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China’s Inflation Rises at Fastest Pace in Two Years

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SINGAPORE—Consumer prices in China rose in September at their fastest annual pace in more than two years, though inflation in the world’s second-largest economy remains mild compared with rates seen in Europe and the U.S.

Annual inflation hit 2.8% in September, China’s National Bureau of Statistics said Friday, driven by a sharp rise in prices of food, especially pork. That compared with a 2.5% annual rise in consumer prices in August, and marked the fastest rate of inflation since April 2020.

Still, economists say inflation in China is likely to ease over the coming months, largely as a result of feeble economic growth.

Data due Friday was expected to have shown that China’s export growth slowed again in September, as rocketing inflation and rising interest rates ate into consumer spending overseas. But as of late Friday evening in China, the figures hadn’t been released. China’s General Administration of Customs offered no explanation and didn’t answer calls seeking comment.

China is due to release gross domestic product figures for the third quarter on Tuesday. The country in the second quarter had registered its weakest growth since the onset of the pandemic, as efforts to contain outbreaks of Covid-19 hit activity in Shanghai and other major cities.

A food stall on Thursday in China’s Guangdong province, where Covid-related measures continue to weigh on consumer spending.



Photo:

Qilai Shen/Bloomberg News

Business surveys and data for July and August suggest the recovery since has been lackluster, with the economy under pressure from a severe real-estate downturn, a summer drought and a collapse in consumer confidence. The global economy is losing steam as the U.S. Federal Reserve and other central banks ratchet up borrowing costs to tame inflation.

The economic headwinds  come as the ruling Chinese Communist Party gathers in Beijing for a congress at which leader

Xi Jinping

is expected to break with recent precedent and secure a third term in power. Chinese leaders are facing the daunting challenge of fostering a durable revival in China’s economy while solving deeper problems, including big debts, worsening relations with the U.S. and what many economists say is an overreliance on exports and investment to power growth.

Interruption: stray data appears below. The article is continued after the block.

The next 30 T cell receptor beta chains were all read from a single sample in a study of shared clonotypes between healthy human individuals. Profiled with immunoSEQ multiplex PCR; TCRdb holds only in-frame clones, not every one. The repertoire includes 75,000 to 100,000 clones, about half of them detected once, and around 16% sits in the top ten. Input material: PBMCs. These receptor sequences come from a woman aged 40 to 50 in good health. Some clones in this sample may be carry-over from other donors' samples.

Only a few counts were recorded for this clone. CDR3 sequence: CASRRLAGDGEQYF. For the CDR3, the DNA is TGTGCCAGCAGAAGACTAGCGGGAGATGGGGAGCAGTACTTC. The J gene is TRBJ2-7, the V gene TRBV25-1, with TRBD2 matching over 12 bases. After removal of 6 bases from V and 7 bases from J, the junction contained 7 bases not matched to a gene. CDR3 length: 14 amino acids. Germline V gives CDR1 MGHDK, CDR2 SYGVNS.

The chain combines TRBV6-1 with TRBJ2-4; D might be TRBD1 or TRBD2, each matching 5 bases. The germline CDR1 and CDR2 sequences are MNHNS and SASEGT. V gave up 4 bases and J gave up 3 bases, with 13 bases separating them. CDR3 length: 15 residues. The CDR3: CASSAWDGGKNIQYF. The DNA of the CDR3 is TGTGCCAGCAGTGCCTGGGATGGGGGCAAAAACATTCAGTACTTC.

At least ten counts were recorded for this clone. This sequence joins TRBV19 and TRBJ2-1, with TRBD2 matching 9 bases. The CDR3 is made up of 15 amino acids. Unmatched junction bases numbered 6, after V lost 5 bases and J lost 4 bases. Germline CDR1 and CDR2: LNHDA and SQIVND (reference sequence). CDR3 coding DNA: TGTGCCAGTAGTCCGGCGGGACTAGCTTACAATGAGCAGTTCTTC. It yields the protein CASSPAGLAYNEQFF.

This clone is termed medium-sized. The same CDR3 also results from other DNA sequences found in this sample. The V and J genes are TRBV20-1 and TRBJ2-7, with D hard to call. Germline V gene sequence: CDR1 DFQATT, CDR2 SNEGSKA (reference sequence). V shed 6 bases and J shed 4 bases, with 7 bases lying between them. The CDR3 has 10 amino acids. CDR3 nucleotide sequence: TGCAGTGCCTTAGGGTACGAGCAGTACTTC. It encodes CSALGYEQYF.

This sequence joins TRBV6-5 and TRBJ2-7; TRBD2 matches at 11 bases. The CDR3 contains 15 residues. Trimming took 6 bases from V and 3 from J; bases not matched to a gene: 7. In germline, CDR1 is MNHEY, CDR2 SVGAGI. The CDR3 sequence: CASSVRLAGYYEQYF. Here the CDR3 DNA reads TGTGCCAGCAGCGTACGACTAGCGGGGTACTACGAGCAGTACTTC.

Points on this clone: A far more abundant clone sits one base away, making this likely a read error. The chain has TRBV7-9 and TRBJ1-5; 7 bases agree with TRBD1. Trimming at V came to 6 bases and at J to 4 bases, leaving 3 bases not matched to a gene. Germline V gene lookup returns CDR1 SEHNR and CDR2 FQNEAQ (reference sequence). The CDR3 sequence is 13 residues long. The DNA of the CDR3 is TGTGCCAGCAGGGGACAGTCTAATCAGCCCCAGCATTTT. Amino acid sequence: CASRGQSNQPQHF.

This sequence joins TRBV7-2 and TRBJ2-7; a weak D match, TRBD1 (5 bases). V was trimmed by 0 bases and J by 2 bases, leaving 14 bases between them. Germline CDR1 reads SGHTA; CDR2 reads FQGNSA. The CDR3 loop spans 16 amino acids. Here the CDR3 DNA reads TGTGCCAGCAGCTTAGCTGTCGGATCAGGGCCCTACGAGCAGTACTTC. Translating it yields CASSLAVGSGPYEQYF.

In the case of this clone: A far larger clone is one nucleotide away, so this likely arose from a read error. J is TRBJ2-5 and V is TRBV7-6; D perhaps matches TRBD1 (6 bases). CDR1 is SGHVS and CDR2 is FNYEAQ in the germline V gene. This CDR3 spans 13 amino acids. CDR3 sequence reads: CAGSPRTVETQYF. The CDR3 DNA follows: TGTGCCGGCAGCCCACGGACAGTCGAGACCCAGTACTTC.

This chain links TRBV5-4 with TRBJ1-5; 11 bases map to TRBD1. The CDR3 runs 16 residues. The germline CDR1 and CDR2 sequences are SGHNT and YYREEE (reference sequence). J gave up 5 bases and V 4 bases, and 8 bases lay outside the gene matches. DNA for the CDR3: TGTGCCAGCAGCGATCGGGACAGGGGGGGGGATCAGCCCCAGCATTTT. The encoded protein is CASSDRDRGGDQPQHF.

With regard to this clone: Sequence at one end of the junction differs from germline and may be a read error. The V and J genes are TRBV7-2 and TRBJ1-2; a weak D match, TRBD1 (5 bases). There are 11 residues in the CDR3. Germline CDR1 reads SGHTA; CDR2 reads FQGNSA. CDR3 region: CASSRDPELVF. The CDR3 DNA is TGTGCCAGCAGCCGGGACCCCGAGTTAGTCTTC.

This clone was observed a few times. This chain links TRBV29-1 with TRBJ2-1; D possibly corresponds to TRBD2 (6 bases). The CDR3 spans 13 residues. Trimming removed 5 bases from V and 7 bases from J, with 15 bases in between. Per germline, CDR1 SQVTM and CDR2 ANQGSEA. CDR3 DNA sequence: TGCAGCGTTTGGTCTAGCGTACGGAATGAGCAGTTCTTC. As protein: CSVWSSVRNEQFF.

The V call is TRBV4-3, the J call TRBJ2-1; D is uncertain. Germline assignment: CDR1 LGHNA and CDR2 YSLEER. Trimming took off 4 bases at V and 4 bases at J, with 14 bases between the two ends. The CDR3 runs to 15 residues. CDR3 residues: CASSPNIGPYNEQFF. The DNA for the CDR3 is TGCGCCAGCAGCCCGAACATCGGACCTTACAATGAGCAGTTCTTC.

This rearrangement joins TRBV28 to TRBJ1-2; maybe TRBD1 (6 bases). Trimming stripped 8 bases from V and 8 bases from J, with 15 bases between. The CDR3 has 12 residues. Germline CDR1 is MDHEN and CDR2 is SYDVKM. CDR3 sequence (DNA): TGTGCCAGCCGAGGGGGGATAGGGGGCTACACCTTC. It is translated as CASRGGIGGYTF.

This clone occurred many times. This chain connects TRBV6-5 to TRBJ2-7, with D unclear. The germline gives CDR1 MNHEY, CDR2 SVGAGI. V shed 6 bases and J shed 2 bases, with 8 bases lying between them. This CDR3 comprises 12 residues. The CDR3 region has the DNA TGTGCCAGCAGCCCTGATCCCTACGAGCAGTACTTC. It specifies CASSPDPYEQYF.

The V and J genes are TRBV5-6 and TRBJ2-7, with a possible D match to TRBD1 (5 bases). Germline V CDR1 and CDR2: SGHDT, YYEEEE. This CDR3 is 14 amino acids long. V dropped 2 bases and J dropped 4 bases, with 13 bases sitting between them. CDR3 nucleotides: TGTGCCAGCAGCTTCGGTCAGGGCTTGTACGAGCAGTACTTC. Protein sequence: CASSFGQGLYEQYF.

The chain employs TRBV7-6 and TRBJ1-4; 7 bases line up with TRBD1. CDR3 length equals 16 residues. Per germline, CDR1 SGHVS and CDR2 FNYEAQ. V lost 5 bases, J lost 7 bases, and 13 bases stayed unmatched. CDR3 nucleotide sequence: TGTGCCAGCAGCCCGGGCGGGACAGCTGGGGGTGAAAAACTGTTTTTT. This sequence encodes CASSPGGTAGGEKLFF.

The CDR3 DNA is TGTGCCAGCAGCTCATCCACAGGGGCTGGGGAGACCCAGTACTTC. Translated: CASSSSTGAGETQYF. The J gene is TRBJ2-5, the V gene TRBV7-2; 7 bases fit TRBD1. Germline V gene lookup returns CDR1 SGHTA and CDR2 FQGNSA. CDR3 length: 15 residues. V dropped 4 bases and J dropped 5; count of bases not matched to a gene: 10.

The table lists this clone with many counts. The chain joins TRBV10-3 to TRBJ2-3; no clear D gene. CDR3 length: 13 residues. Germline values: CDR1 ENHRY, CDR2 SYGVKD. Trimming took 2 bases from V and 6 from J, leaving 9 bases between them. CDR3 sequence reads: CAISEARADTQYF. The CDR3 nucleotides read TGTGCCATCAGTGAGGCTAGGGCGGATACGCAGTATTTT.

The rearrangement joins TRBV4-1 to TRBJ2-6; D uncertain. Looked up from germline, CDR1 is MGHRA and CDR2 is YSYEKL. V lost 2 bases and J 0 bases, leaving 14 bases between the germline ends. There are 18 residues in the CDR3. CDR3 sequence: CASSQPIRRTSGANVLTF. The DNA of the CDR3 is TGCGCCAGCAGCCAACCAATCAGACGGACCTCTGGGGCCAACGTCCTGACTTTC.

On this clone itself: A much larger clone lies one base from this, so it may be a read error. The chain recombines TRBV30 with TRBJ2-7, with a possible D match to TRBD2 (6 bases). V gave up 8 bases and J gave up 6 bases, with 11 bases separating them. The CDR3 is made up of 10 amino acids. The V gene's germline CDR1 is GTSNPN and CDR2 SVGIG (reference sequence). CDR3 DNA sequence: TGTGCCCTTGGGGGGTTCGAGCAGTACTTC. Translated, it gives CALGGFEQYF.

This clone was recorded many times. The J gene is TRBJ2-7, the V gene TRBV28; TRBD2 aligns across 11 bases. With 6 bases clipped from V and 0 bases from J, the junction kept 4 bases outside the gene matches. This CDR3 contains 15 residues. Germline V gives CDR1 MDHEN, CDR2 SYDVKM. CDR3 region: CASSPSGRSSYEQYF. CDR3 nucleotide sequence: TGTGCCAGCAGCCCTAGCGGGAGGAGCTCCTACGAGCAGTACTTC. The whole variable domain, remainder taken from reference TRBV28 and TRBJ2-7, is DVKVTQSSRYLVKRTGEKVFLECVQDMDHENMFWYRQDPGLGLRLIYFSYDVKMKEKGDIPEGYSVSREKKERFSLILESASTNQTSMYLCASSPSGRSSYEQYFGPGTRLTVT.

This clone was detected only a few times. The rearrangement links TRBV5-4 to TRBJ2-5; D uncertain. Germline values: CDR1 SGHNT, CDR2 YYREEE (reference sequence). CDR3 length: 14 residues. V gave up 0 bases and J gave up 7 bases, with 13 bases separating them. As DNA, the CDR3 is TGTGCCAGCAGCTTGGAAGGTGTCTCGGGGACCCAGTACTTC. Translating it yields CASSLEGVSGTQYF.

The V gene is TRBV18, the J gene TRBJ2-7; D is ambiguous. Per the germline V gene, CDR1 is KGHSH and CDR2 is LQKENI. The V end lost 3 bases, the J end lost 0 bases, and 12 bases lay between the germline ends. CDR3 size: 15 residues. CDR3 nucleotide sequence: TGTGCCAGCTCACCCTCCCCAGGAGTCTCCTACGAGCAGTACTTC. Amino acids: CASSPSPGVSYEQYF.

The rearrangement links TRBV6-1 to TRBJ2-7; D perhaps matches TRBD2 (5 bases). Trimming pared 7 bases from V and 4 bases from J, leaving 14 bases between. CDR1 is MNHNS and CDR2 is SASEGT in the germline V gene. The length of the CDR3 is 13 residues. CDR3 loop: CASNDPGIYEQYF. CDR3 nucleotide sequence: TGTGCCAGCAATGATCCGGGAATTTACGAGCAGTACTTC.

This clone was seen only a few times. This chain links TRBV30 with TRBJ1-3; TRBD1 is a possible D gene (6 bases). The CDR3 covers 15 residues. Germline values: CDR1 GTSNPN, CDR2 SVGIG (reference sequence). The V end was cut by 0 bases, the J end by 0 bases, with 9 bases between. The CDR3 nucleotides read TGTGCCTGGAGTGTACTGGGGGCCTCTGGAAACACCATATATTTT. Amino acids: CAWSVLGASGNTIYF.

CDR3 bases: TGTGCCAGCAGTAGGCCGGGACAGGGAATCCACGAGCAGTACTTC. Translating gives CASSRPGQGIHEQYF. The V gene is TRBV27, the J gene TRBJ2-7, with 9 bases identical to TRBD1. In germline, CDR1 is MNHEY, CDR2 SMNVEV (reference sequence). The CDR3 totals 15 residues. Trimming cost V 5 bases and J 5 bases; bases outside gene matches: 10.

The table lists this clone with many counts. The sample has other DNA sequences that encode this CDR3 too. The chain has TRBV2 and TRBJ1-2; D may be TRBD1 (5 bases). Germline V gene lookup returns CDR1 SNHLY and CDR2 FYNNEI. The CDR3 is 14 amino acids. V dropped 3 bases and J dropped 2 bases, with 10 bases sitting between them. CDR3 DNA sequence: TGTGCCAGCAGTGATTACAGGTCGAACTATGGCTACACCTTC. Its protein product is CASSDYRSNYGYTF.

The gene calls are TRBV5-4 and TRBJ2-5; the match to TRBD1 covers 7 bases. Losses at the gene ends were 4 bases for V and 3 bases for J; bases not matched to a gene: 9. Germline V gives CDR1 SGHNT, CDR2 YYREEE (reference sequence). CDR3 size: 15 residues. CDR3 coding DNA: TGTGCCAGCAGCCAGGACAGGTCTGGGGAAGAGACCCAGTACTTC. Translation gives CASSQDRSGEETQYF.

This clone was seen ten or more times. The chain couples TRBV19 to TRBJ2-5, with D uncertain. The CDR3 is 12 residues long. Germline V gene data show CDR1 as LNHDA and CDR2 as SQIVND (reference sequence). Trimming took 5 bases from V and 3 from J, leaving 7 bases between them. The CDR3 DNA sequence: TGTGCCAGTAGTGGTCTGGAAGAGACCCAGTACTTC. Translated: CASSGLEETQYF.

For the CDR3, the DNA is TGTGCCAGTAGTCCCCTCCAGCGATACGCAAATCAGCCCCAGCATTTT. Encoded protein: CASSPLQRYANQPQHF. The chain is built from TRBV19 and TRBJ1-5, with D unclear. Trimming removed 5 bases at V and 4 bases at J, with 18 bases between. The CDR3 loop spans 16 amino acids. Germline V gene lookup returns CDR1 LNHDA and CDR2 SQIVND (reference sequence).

The International Monetary Fund this month cut its forecast for growth in China this year and next, citing a darkening backdrop for exports and a worsening real-estate slump. If growth matches its 2022 forecast of 3.2%, compared with a forecast of 3.3% in July, that would represent the worst year for growth in China in four decades, the fund said, excluding 2020 when the effects of the Covid-19 pandemic first struck.

Friday’s data showed inflation in China accelerated on the back of sharply higher pork prices and a pickup in prices for vegetables. Pork prices have been propelled by shortages, and the government has signaled it will release more meat into the market from a state reserve to tame further increases.  

Economists polled by The Wall Street Journal had expected annual inflation to accelerate to 2.9% in September, ahead of the 2.8% reading published Friday. Despite the gain, inflation in China remains within the authorities’ goal of keeping consumer-price inflation below 3%, and is well short of the 8.2% annual rate of inflation the U.S. reported for September earlier this week.

Other data reinforced the picture of subdued inflationary pressure in China. Annual producer price inflation, a measure of the prices charged by companies at the factory gate, slowed for the 12th straight month to just 0.9% in September, statistics bureau figures showed.

Economists polled by The Wall Street Journal had expected China’s export growth to slow to 4.0% in September, down from a 7.1% increase in August, reflecting weakening global demand. Imports likely grew 1% from a year earlier, compared with the 0.3% growth in August, according to the poll.

—Grace Zhu in Beijing contributed to this article.

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